Erica Peterson, founder of Moms Can Code. Photo by Ryan Rydzewski.

Motherhood, says Erica Peterson, requires a certain set of traits: Persistence. Comfort with trial and error. The ability to multitask.

And, perhaps most importantly, patience.

“Only another mom can understand the frustration of opening your laptop to do something, only to have your toddler walk up and slam it shut,” she says, laughing. “Being a mom is the best thing, but sometimes it’s hard when you’re trying to learn something new.”

It’s a challenge that led her to start Moms Can Code, a new online community for mothers who, like Peterson, want to learn how to code. “I wanted to create a place where we could share resources, tips and success stories,” she says. “We’re not teaching coding ourselves—we’re identifying role models and all the ways moms are learning, so that members can figure out what’s best for them individually.”

The community was born of necessity, says Peterson. After looking into coding bootcamps—many of which require a large financial investment and a 50- to 60-hour a week workload—she found herself frustrated. Between motherhood and running Science Tots, a nonprofit that connects families to STEM learning opportunities, “[bootcamps] didn’t fit my mom lifestyle,” she says. “I’m not seeking full-time employment—at least not right now. I just wanted to learn coding so I could be an example for my son. I knew there had to be other moms in my position.”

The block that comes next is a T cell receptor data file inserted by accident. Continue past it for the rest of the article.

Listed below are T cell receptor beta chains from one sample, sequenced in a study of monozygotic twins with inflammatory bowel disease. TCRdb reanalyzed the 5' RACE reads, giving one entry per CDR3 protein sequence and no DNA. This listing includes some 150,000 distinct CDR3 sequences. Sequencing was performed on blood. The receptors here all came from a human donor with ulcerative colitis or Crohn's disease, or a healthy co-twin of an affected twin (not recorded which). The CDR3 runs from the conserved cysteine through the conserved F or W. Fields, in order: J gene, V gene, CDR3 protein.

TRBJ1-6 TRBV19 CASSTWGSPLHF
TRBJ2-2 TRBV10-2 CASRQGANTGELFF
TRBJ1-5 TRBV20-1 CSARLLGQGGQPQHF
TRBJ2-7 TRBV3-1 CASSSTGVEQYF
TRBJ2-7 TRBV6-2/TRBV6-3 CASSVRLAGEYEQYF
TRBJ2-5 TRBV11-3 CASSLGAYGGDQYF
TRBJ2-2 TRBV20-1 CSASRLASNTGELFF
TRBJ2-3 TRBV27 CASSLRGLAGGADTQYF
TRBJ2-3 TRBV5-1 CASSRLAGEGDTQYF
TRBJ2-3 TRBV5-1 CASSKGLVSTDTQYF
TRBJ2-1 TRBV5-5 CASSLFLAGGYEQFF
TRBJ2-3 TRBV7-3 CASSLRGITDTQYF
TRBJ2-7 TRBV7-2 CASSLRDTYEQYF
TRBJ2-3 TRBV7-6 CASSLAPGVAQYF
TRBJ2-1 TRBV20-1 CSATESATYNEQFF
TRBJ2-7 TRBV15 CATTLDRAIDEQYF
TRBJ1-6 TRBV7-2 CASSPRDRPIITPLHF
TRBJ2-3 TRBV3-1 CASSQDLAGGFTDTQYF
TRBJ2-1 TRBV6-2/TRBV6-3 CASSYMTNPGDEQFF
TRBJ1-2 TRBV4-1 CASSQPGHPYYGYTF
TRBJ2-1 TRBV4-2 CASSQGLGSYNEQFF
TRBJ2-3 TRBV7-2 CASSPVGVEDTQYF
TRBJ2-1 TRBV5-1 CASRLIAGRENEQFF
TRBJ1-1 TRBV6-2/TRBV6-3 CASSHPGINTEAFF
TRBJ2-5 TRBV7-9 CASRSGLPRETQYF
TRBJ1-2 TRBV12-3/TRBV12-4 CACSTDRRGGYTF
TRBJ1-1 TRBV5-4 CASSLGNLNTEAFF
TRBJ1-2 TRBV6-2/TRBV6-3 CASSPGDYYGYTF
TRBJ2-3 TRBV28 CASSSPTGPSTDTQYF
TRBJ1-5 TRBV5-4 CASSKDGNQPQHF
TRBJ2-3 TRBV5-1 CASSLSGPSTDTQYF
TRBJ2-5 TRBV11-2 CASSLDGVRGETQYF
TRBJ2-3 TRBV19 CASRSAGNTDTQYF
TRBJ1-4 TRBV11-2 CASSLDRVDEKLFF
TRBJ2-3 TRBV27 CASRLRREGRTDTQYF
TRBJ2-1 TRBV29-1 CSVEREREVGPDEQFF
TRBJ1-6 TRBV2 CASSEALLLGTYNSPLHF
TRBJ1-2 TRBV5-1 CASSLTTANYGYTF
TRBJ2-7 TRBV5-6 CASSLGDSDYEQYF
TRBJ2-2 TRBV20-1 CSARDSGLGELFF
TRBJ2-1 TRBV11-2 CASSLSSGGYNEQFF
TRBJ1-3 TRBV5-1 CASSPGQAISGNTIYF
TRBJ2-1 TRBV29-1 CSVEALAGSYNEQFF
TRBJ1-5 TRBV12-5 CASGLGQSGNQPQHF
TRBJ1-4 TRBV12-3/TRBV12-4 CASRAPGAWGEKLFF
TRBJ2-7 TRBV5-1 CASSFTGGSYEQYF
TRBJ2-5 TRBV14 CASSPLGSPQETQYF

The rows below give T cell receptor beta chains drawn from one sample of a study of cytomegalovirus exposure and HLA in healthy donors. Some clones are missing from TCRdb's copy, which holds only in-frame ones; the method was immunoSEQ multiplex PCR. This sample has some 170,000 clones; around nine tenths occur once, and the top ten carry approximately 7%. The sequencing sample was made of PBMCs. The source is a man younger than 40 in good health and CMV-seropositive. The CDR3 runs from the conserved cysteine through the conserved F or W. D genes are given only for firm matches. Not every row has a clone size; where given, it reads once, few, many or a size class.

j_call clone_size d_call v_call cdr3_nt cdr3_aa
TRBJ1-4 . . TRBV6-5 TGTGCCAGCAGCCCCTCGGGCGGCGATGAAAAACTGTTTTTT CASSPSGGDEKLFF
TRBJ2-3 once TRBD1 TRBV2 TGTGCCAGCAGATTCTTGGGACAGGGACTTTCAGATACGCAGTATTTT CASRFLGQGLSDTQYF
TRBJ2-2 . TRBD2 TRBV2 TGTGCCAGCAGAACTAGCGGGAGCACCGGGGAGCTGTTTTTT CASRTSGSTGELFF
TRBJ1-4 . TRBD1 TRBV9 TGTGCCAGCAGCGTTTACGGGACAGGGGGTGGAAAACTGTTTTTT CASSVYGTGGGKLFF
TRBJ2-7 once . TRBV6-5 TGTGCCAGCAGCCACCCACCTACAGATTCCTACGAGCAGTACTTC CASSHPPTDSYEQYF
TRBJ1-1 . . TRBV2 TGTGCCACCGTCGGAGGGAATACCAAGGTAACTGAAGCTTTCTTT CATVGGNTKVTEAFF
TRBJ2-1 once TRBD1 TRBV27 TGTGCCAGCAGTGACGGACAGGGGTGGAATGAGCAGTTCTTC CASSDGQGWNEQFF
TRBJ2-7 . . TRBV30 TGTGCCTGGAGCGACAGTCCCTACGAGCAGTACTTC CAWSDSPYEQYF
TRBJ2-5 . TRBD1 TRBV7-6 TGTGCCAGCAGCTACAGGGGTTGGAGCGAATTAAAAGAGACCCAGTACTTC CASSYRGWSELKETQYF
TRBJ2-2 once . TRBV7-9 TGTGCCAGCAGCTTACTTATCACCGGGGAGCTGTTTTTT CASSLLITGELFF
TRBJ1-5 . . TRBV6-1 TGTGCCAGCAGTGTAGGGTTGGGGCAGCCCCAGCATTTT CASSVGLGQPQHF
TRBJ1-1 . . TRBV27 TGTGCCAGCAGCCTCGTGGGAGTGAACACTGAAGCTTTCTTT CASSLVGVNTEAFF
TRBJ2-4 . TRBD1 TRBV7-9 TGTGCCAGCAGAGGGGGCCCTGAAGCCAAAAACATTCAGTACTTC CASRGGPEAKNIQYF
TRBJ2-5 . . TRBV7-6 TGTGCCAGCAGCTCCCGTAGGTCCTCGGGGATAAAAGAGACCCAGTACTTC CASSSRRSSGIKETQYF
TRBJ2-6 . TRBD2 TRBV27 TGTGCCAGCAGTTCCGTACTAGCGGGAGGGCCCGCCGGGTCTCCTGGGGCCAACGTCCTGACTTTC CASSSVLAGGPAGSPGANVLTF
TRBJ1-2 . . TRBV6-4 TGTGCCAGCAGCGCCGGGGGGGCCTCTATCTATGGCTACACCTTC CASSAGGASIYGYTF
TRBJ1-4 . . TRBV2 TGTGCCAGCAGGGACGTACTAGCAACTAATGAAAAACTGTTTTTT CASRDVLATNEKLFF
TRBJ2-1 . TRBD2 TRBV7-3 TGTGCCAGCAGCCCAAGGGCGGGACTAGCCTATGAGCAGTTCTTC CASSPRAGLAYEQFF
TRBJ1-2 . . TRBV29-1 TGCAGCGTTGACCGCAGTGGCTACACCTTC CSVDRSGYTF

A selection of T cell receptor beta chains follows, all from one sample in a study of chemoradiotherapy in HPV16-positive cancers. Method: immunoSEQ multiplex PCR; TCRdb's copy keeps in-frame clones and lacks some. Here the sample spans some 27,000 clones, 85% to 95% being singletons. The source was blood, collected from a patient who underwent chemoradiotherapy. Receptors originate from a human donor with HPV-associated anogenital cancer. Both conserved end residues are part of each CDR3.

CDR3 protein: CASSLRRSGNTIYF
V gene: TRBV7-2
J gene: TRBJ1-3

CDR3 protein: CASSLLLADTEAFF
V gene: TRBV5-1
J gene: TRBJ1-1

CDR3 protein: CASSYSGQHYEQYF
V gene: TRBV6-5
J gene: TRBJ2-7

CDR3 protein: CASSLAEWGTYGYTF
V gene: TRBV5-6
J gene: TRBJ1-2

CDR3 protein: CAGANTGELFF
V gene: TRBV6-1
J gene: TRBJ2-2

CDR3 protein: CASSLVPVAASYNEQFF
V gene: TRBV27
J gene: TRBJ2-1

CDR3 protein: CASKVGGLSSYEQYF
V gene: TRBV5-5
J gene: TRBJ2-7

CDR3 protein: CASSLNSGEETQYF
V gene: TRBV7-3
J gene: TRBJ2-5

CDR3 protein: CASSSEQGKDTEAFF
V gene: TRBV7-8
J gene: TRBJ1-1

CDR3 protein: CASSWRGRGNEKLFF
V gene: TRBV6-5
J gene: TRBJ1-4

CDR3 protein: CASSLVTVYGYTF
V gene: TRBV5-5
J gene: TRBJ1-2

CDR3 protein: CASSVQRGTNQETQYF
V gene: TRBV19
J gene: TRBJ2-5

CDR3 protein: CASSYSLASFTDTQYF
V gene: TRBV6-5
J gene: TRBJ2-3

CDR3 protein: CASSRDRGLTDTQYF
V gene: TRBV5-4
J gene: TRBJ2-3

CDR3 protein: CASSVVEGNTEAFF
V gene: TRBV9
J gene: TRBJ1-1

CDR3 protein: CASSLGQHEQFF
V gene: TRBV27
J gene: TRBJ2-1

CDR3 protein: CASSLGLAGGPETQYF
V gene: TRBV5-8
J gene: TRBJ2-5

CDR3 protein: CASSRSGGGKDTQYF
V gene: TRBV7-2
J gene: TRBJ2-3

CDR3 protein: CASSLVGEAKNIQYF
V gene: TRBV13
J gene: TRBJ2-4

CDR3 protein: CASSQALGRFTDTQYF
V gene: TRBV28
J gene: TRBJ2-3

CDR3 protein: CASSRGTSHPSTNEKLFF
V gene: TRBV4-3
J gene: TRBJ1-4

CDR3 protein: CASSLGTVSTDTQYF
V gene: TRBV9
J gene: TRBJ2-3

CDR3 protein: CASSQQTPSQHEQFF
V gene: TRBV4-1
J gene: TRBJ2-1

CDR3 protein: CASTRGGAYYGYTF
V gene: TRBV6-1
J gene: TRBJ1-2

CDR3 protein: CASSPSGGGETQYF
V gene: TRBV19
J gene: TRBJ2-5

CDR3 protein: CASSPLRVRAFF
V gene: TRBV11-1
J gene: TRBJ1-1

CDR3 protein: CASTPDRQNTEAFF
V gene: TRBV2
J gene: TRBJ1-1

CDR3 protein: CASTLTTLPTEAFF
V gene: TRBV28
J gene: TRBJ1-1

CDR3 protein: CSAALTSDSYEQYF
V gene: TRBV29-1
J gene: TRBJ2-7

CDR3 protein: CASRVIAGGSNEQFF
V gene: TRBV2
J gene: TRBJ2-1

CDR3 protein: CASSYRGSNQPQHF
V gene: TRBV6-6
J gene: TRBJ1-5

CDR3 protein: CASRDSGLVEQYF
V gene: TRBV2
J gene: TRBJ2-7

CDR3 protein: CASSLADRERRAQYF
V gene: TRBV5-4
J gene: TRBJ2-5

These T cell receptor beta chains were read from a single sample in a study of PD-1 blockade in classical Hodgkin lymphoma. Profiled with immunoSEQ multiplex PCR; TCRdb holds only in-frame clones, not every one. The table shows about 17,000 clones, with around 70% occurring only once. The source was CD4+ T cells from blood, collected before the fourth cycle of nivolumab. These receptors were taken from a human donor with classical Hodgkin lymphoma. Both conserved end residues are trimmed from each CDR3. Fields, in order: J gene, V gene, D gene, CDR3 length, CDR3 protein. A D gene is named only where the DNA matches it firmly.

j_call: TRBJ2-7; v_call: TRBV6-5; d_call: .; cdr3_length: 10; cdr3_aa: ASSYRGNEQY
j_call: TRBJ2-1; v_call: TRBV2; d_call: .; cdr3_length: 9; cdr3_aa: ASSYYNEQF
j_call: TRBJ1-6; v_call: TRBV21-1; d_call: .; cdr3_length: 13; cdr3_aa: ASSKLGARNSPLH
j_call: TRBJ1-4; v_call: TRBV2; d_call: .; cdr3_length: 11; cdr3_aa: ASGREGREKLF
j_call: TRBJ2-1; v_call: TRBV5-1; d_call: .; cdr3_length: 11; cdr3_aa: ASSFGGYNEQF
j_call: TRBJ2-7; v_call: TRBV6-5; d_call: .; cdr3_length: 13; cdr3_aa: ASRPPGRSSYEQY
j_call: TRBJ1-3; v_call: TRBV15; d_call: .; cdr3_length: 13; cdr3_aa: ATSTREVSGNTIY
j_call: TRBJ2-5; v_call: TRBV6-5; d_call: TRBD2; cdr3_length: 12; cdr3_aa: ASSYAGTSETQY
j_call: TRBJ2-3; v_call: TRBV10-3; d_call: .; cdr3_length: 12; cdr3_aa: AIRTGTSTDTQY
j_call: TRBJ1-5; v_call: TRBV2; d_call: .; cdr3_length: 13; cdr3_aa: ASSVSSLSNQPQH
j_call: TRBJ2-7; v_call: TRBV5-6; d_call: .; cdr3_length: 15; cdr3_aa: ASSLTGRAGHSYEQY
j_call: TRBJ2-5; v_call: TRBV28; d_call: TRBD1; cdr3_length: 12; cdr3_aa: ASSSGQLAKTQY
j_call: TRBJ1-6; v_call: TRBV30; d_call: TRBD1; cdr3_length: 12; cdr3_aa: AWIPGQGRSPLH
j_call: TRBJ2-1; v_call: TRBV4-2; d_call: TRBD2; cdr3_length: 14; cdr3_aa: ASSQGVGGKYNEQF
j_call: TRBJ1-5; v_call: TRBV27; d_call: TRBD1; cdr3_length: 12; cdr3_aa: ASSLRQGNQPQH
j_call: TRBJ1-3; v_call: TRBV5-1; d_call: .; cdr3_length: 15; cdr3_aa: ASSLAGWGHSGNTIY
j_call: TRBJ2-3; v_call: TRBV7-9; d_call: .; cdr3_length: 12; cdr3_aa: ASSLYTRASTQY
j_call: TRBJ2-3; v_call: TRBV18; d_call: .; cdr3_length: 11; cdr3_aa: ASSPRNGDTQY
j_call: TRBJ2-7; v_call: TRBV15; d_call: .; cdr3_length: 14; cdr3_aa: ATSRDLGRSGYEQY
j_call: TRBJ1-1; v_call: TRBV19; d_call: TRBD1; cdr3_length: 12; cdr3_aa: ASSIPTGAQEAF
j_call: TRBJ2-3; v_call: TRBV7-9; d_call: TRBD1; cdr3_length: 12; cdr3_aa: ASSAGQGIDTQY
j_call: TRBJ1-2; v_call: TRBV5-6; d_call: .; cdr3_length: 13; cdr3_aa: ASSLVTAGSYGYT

She was right: In just over a month, hundreds of moms from around the world have signed up to join. Some are learning to code because they’re staying at home or taking a career break, says Peterson. Others are seeking to switch careers. One described how coding helped her through postpartum depression; another shared how coding helped her through a divorce.

“Coding and motherhood are a natural fit,” says Peterson. “They require similar strengths. Being a woman and a mother in the STEM field, you face certain challenges. Coding teaches you how to persevere and persist. My inbox is full of inspiring stories.”

As Peterson publishes these stories via Moms Can Code’s newsletter and social media accounts, “More and more moms are joining and cheering each other on,” she says. “Ultimately, our community is about more than just learning how to code—its about moms forming tech startups, hiring other women and bringing new perspectives to the tech field.”

Moms Can Code’s official launch party will be held August 3, but that’s just the beginning, says Peterson. She’s also exploring partnerships with local organizations to offer introductory coding workshops with moms in mind. Naturally, child care will be provided.

What would Peterson tell Pittsburgh’s interested moms? “Try it! Come on out to our launch party. Coding is such an integral part of our lives now—it’s is all around us. Our kids are programming robots in schools. They’re taking courses in computer science. There are so many great reasons to learn, and for moms, there are plenty of ways to try it before jumping into a program or bootcamp.”

Ryan Rydzewski

Ryan Rydzewski is a freelance writer who lives and writes in Lawrenceville, where he reads on his porch and holds up traffic on his bike. Follow him on Twitter @RyanRydzewski